Cellular characteristics and milk component productivity of primary bovine mammary cells for cell-cultured milk component production

Hyuk Cheol Kwon1, Hyun Su Jung1, Do Hyun Kim1, Jong Hyeon Han1, Sung Gu Han1,*
Author Information & Copyright
1Department of Food Science and Biotechnology of Animal Resources, Konkuk University, Seoul 05029, Korea.
*Corresponding Author: Sung Gu Han, Department of Food Science and Biotechnology of Animal Resources, Konkuk University, Seoul 05029, Korea, Republic of. E-mail:

© Copyright 2024 Korean Society of Animal Science and Technology. This is an Open-Access article distributed under the terms of the Creative Commons Attribution Non-Commercial License ( which permits unrestricted non-commercial use, distribution, and reproduction in any medium, provided the original work is properly cited.


Despite the increasing demand for milk, there is a simultaneous growth in awareness regarding sustainable dairy farming and concerns about environmental issues. The concept of generating milk components without traditional dairy farming has been introduced through the utilization of bovine mammary cells. However, the establishment of a robust primary bovine mammary alveolar cells for cell-cultured milk component production remains a challenge. Hence, the aim of this study was to assess the cellular attributes and milk component productivity of primary bovine mammary cells through various stages of cell subculture. The 1 cm<sup>3 </sup>pieces of mammary tissues were incubated onto a 10-cm cell culture dish until the cells grow out from the tissues. After the removal of mammary tissues, primary bovine mammary cells (fibroblasts, FBs; myoepithelial cells, MCs; epithelial cells, ECs) were isolated and purified through their different trypsin sensitivity. The primary bovine mammary cells were cultured with control culture media (CCM; without hormones) and differentiation culture media (DCM; with prolactin, insulin, cortisol, progesterone, 17b-estradiol, and epidermal growth factor).  At passage 1, FBs, MCs, and ECs cultured with CCM displayed the highest levels of vimentin, α-smooth muscle actin, and cytokeratin 18/19 expression, respectively (<italic>p</italic> &lt; 0.001). These cellular characteristics were not consistently maintained across subsequent passages, with a notable reduction in cell numbers (<italic>p</italic> &lt; 0.001). At passage 1, ECs cultured in DCM exhibited higher milk component productivity in comparison to those cultured in CCM (<italic>p</italic> &lt; 0.05). However, the synthesis of milk components exhibited a gradual decline as vacuoles increased in ECs throughout consecutive passaging. ECs cultured with CCM were unable to synthesize milk components due to the loss of tight junctions caused by matrix metalloproteinase activation. Conversely, ECs cultured with DCM boosted milk component production by intact tight junctions and low matrix metalloproteinase activity (<italic>p</italic> &lt; 0.05). Our findings demonstrated the requirement for various hormones to maintain the productivity of primary bovine mammary cells over successive passages. These results highlight the importance of hormonal optimization to establish the stable primary cells in cell-cultured milk production.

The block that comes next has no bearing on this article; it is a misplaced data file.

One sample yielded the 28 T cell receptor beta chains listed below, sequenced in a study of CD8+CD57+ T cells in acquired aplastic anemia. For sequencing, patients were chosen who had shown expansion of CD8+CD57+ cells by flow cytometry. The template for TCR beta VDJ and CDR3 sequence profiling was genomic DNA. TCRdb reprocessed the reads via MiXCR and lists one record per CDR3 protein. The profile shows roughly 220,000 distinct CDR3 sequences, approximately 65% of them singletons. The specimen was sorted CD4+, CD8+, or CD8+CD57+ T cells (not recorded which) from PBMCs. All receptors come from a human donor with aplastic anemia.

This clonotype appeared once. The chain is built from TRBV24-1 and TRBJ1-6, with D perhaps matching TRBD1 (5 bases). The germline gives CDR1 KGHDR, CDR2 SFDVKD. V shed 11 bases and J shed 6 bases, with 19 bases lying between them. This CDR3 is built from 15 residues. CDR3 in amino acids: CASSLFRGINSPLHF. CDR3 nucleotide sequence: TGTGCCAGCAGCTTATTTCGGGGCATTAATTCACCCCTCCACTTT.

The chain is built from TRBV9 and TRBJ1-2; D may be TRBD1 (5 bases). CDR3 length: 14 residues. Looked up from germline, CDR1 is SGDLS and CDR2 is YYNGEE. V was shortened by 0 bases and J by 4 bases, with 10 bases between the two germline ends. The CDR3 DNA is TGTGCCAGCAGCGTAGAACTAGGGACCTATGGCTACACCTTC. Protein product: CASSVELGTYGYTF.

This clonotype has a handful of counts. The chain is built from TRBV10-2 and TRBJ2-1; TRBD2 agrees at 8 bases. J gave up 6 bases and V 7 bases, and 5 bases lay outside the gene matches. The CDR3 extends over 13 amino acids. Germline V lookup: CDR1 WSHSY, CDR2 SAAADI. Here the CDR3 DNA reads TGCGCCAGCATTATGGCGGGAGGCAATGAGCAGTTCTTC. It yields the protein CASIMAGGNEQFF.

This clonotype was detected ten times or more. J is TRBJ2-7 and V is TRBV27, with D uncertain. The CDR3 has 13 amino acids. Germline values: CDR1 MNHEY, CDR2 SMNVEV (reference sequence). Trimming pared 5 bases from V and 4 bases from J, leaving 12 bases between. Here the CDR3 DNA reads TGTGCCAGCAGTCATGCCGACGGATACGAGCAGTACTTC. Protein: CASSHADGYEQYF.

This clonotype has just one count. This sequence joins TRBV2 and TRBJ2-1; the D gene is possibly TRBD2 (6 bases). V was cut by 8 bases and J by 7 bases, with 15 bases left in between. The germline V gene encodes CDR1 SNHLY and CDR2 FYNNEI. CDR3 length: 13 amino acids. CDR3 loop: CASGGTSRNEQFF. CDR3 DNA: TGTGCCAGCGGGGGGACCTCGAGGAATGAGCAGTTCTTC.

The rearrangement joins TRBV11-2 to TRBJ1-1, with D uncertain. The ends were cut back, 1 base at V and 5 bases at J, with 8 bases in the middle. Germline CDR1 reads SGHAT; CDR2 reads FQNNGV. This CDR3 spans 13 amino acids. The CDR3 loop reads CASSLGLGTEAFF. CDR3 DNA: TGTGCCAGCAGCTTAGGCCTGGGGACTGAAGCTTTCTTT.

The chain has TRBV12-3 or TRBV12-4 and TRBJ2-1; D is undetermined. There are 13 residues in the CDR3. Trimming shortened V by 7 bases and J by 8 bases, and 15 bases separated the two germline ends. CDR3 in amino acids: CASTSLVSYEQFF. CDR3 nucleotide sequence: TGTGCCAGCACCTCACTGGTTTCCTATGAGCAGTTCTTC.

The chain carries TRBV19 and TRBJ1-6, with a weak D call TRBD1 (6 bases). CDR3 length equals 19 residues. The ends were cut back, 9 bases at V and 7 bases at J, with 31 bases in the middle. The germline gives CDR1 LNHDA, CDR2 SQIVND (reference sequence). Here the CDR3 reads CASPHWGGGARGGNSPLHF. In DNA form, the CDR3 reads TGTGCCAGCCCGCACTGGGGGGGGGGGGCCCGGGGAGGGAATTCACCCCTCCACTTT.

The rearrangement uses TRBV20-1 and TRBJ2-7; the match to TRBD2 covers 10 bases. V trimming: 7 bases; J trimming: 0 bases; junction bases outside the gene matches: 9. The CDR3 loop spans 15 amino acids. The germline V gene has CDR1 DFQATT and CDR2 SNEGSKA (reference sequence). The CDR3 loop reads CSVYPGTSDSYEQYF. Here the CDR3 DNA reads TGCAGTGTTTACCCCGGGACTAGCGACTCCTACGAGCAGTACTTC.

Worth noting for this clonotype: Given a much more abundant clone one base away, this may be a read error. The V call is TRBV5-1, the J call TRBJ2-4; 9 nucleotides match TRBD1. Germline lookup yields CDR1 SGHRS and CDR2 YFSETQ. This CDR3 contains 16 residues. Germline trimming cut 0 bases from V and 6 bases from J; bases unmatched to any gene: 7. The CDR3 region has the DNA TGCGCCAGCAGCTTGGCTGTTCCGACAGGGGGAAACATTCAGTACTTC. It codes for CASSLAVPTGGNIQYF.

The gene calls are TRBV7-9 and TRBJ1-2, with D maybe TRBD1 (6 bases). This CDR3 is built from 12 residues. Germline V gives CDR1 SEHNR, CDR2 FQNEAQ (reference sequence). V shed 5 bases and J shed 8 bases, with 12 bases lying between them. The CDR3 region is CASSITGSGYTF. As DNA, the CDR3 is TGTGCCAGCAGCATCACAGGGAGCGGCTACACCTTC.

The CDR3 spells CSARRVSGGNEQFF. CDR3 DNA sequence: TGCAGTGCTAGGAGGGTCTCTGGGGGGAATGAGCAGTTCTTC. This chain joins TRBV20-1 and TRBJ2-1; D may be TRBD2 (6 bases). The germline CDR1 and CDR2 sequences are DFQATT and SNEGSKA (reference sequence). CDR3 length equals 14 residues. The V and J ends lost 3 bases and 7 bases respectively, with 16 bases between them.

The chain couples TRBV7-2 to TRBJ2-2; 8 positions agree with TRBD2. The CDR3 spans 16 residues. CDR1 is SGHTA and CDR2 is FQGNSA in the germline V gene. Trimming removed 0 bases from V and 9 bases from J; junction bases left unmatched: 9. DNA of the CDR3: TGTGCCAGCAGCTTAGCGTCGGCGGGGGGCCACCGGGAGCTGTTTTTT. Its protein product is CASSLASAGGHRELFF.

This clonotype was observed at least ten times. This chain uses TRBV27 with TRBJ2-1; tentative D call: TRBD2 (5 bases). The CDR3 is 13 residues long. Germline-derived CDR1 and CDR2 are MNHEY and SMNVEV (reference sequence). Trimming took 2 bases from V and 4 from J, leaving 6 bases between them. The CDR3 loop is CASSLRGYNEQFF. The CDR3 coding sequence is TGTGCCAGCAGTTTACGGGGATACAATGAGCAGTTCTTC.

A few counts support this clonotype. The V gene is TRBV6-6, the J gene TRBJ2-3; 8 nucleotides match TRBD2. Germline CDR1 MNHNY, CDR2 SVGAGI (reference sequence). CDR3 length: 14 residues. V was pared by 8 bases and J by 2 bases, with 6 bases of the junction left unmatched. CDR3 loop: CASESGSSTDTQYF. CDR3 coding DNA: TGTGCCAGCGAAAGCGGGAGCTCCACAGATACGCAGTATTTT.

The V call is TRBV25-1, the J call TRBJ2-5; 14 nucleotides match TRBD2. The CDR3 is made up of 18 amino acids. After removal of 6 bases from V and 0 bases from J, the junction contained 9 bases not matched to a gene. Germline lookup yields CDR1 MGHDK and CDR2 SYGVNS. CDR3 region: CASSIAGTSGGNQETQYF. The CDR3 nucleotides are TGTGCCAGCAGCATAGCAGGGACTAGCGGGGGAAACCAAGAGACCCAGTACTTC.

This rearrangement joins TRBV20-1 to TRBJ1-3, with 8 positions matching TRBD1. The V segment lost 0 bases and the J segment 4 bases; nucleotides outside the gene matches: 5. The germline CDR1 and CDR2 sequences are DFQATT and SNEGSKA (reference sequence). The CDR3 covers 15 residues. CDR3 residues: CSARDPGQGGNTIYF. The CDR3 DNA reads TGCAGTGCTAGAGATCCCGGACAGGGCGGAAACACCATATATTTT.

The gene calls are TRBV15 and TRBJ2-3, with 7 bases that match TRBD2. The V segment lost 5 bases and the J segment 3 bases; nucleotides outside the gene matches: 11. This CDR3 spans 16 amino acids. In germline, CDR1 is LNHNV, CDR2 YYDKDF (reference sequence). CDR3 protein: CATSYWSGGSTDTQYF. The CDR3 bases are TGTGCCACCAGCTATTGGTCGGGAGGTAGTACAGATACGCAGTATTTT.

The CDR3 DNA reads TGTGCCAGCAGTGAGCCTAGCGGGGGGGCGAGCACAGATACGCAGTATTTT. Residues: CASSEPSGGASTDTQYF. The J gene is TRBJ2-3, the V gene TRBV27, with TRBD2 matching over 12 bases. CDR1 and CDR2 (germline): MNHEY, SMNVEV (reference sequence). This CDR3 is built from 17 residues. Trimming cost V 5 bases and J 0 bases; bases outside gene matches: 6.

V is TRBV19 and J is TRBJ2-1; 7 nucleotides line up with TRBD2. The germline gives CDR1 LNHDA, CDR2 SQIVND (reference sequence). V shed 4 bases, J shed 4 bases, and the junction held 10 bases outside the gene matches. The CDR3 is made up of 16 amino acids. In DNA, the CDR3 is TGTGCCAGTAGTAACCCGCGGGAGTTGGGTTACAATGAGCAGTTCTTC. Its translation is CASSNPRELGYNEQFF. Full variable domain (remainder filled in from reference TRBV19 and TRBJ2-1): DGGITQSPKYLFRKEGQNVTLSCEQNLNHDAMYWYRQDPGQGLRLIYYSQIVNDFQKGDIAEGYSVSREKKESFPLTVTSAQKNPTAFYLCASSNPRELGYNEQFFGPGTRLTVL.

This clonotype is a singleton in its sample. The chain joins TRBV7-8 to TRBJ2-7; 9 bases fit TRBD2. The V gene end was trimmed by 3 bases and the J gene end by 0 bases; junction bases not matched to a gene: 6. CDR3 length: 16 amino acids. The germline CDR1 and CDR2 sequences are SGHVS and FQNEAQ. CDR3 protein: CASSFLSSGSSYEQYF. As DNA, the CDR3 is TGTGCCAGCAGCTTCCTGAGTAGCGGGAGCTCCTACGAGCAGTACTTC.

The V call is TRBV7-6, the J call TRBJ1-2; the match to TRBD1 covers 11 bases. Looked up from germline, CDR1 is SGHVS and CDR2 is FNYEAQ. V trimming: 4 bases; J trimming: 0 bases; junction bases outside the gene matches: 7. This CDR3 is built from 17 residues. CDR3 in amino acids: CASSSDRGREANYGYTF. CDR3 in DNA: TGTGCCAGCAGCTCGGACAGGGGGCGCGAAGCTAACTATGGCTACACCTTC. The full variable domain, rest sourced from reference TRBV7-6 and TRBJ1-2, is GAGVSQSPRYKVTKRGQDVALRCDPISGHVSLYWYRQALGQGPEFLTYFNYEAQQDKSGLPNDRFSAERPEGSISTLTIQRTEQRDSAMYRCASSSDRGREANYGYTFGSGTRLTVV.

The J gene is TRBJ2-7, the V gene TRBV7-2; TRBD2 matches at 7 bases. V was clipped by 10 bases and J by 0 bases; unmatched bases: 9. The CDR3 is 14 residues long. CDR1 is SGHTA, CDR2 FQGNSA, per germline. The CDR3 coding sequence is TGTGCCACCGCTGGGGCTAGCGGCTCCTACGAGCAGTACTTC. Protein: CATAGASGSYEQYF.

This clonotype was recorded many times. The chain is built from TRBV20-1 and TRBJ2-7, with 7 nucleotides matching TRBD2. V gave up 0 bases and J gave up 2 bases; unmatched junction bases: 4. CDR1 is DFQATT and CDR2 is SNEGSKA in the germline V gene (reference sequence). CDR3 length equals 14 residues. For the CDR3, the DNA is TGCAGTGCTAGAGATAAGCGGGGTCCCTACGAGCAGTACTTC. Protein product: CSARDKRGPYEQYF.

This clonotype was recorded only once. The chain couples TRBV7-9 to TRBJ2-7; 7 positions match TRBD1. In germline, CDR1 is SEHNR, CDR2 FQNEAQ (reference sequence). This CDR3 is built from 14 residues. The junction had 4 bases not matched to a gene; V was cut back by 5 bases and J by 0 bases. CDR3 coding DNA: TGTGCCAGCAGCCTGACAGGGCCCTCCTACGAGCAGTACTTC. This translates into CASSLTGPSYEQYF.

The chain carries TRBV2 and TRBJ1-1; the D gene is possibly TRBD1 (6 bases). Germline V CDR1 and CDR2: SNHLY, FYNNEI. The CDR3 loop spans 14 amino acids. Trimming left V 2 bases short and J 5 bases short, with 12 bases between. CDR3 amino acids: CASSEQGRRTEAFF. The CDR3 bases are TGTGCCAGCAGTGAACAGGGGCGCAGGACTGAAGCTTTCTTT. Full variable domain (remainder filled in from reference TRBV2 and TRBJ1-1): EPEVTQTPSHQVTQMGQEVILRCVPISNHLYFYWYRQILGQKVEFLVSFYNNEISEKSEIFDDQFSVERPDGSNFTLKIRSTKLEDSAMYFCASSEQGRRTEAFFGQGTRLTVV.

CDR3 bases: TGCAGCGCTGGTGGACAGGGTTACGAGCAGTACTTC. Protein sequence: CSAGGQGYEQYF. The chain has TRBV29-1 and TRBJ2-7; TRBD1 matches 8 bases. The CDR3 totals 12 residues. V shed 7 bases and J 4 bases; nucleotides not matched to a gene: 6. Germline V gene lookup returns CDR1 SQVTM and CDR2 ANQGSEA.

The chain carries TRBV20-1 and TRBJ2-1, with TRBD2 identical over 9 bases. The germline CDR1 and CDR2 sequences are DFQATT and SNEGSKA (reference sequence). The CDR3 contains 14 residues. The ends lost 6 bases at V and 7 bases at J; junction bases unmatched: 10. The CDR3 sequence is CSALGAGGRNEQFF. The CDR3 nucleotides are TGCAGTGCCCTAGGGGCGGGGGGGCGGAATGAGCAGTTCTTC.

Keywords: Milk protein; Milk fat; Cell proliferation; Cell differentiation; Primary bovine mammary cells; Cell-cultured milk production